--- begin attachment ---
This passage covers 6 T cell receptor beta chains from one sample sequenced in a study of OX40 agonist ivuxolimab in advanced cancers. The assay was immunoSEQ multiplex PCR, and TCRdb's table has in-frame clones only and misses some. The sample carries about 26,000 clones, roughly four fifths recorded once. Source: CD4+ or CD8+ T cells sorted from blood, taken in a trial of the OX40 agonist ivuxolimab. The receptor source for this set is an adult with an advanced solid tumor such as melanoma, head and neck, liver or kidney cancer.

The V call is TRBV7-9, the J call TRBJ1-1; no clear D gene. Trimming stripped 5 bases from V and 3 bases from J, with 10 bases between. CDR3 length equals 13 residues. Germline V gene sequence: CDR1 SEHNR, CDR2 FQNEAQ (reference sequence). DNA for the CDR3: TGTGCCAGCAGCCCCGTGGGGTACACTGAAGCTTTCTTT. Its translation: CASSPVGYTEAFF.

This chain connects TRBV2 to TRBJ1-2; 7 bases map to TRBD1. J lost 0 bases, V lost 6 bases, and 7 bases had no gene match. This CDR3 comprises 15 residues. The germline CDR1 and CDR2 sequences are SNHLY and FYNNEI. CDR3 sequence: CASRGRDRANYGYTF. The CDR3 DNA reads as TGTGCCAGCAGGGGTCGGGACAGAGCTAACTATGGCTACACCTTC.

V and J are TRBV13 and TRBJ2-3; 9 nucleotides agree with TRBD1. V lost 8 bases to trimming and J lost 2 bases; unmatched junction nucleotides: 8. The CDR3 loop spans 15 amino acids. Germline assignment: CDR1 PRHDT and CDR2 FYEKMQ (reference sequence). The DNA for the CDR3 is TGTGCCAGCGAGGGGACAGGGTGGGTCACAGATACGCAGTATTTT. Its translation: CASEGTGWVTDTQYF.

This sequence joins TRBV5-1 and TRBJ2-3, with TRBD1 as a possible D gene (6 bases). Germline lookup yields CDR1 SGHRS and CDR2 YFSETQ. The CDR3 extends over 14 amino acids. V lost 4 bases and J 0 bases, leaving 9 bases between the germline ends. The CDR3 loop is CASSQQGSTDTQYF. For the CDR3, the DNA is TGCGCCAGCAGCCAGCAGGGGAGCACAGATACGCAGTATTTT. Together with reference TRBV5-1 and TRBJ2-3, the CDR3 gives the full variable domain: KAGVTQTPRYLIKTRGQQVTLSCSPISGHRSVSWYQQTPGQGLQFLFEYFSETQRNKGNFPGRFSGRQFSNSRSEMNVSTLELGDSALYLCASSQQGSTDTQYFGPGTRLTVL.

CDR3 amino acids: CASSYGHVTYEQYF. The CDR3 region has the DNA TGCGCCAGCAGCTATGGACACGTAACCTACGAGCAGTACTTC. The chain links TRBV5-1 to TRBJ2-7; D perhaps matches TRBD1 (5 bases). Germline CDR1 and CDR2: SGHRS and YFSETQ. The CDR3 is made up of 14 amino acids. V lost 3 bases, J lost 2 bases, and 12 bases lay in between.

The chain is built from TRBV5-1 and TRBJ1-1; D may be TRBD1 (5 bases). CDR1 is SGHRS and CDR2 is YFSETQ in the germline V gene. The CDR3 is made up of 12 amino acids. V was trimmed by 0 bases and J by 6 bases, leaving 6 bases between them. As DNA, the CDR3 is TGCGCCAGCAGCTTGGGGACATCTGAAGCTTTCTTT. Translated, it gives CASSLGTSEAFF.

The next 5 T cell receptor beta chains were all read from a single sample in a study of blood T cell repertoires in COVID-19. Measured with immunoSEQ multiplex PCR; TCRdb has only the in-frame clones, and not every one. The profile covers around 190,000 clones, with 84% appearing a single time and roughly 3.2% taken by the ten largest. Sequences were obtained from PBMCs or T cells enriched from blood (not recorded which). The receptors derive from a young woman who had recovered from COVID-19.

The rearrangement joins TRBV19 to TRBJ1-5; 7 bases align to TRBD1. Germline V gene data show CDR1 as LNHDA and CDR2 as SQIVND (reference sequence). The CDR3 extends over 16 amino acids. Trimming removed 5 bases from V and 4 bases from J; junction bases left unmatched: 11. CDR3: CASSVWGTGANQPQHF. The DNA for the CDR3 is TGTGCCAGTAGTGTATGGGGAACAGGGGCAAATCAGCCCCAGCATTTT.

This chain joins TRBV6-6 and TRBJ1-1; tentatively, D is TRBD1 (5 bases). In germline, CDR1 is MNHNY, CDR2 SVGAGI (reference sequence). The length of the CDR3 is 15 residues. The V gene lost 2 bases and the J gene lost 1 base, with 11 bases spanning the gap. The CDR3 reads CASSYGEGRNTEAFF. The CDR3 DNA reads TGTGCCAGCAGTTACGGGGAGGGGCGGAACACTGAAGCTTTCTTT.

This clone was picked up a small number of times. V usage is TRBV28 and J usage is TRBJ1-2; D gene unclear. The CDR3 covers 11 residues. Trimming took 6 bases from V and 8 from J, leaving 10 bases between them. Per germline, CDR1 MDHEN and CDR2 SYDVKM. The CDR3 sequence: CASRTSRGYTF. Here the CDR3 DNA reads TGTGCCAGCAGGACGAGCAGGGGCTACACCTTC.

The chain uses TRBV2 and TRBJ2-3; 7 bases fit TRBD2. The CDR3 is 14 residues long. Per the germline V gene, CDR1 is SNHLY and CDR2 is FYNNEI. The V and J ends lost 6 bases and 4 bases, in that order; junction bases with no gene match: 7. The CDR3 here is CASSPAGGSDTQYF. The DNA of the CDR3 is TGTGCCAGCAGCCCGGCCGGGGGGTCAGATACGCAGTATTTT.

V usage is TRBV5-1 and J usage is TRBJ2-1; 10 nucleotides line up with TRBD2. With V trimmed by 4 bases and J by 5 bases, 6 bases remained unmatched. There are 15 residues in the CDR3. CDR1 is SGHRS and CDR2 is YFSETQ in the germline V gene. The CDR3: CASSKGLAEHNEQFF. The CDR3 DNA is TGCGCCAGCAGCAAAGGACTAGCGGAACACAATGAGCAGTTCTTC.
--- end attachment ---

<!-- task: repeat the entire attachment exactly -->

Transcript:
This passage covers 6 T cell receptor beta chains from one sample sequenced in a study of OX40 agonist ivuxolimab in advanced cancers. The assay was immunoSEQ multiplex PCR, and TCRdb's table has in-frame clones only and misses some. The sample carries about 26,000 clones, roughly four fifths recorded once. Source: CD4+ or CD8+ T cells sorted from blood, taken in a trial of the OX40 agonist ivuxolimab. The receptor source for this set is an adult with an advanced solid tumor such as melanoma, head and neck, liver or kidney cancer.

The V call is TRBV7-9, the J call TRBJ1-1; no clear D gene. Trimming stripped 5 bases from V and 3 bases from J, with 10 bases between. CDR3 length equals 13 residues. Germline V gene sequence: CDR1 SEHNR, CDR2 FQNEAQ (reference sequence). DNA for the CDR3: TGTGCCAGCAGCCCCGTGGGGTACACTGAAGCTTTCTTT. Its translation: CASSPVGYTEAFF.

This chain connects TRBV2 to TRBJ1-2; 7 bases map to TRBD1. J lost 0 bases, V lost 6 bases, and 7 bases had no gene match. This CDR3 comprises 15 residues. The germline CDR1 and CDR2 sequences are SNHLY and FYNNEI. CDR3 sequence: CASRGRDRANYGYTF. The CDR3 DNA reads as TGTGCCAGCAGGGGTCGGGACAGAGCTAACTATGGCTACACCTTC.

V and J are TRBV13 and TRBJ2-3; 9 nucleotides agree with TRBD1. V lost 8 bases to trimming and J lost 2 bases; unmatched junction nucleotides: 8. The CDR3 loop spans 15 amino acids. Germline assignment: CDR1 PRHDT and CDR2 FYEKMQ (reference sequence). The DNA for the CDR3 is TGTGCCAGCGAGGGGACAGGGTGGGTCACAGATACGCAGTATTTT. Its translation: CASEGTGWVTDTQYF.

This sequence joins TRBV5-1 and TRBJ2-3, with TRBD1 as a possible D gene (6 bases). Germline lookup yields CDR1 SGHRS and CDR2 YFSETQ. The CDR3 extends over 14 amino acids. V lost 4 bases and J 0 bases, leaving 9 bases between the germline ends. The CDR3 loop is CASSQQGSTDTQYF. For the CDR3, the DNA is TGCGCCAGCAGCCAGCAGGGGAGCACAGATACGCAGTATTTT. Together with reference TRBV5-1 and TRBJ2-3, the CDR3 gives the full variable domain: KAGVTQTPRYLIKTRGQQVTLSCSPISGHRSVSWYQQTPGQGLQFLFEYFSETQRNKGNFPGRFSGRQFSNSRSEMNVSTLELGDSALYLCASSQQGSTDTQYFGPGTRLTVL.

CDR3 amino acids: CASSYGHVTYEQYF. The CDR3 region has the DNA TGCGCCAGCAGCTATGGACACGTAACCTACGAGCAGTACTTC. The chain links TRBV5-1 to TRBJ2-7; D perhaps matches TRBD1 (5 bases). Germline CDR1 and CDR2: SGHRS and YFSETQ. The CDR3 is made up of 14 amino acids. V lost 3 bases, J lost 2 bases, and 12 bases lay in between.

The chain is built from TRBV5-1 and TRBJ1-1; D may be TRBD1 (5 bases). CDR1 is SGHRS and CDR2 is YFSETQ in the germline V gene. The CDR3 is made up of 12 amino acids. V was trimmed by 0 bases and J by 6 bases, leaving 6 bases between them. As DNA, the CDR3 is TGCGCCAGCAGCTTGGGGACATCTGAAGCTTTCTTT. Translated, it gives CASSLGTSEAFF.

The next 5 T cell receptor beta chains were all read from a single sample in a study of blood T cell repertoires in COVID-19. Measured with immunoSEQ multiplex PCR; TCRdb has only the in-frame clones, and not every one. The profile covers around 190,000 clones, with 84% appearing a single time and roughly 3.2% taken by the ten largest. Sequences were obtained from PBMCs or T cells enriched from blood (not recorded which). The receptors derive from a young woman who had recovered from COVID-19.

The rearrangement joins TRBV19 to TRBJ1-5; 7 bases align to TRBD1. Germline V gene data show CDR1 as LNHDA and CDR2 as SQIVND (reference sequence). The CDR3 extends over 16 amino acids. Trimming removed 5 bases from V and 4 bases from J; junction bases left unmatched: 11. CDR3: CASSVWGTGANQPQHF. The DNA for the CDR3 is TGTGCCAGTAGTGTATGGGGAACAGGGGCAAATCAGCCCCAGCATTTT.

This chain joins TRBV6-6 and TRBJ1-1; tentatively, D is TRBD1 (5 bases). In germline, CDR1 is MNHNY, CDR2 SVGAGI (reference sequence). The length of the CDR3 is 15 residues. The V gene lost 2 bases and the J gene lost 1 base, with 11 bases spanning the gap. The CDR3 reads CASSYGEGRNTEAFF. The CDR3 DNA reads TGTGCCAGCAGTTACGGGGAGGGGCGGAACACTGAAGCTTTCTTT.

This clone was picked up a small number of times. V usage is TRBV28 and J usage is TRBJ1-2; D gene unclear. The CDR3 covers 11 residues. Trimming took 6 bases from V and 8 from J, leaving 10 bases between them. Per germline, CDR1 MDHEN and CDR2 SYDVKM. The CDR3 sequence: CASRTSRGYTF. Here the CDR3 DNA reads TGTGCCAGCAGGACGAGCAGGGGCTACACCTTC.

The chain uses TRBV2 and TRBJ2-3; 7 bases fit TRBD2. The CDR3 is 14 residues long. Per the germline V gene, CDR1 is SNHLY and CDR2 is FYNNEI. The V and J ends lost 6 bases and 4 bases, in that order; junction bases with no gene match: 7. The CDR3 here is CASSPAGGSDTQYF. The DNA of the CDR3 is TGTGCCAGCAGCCCGGCCGGGGGGTCAGATACGCAGTATTTT.

V usage is TRBV5-1 and J usage is TRBJ2-1; 10 nucleotides line up with TRBD2. With V trimmed by 4 bases and J by 5 bases, 6 bases remained unmatched. There are 15 residues in the CDR3. CDR1 is SGHRS and CDR2 is YFSETQ in the germline V gene. The CDR3: CASSKGLAEHNEQFF. The CDR3 DNA is TGCGCCAGCAGCAAAGGACTAGCGGAACACAATGAGCAGTTCTTC.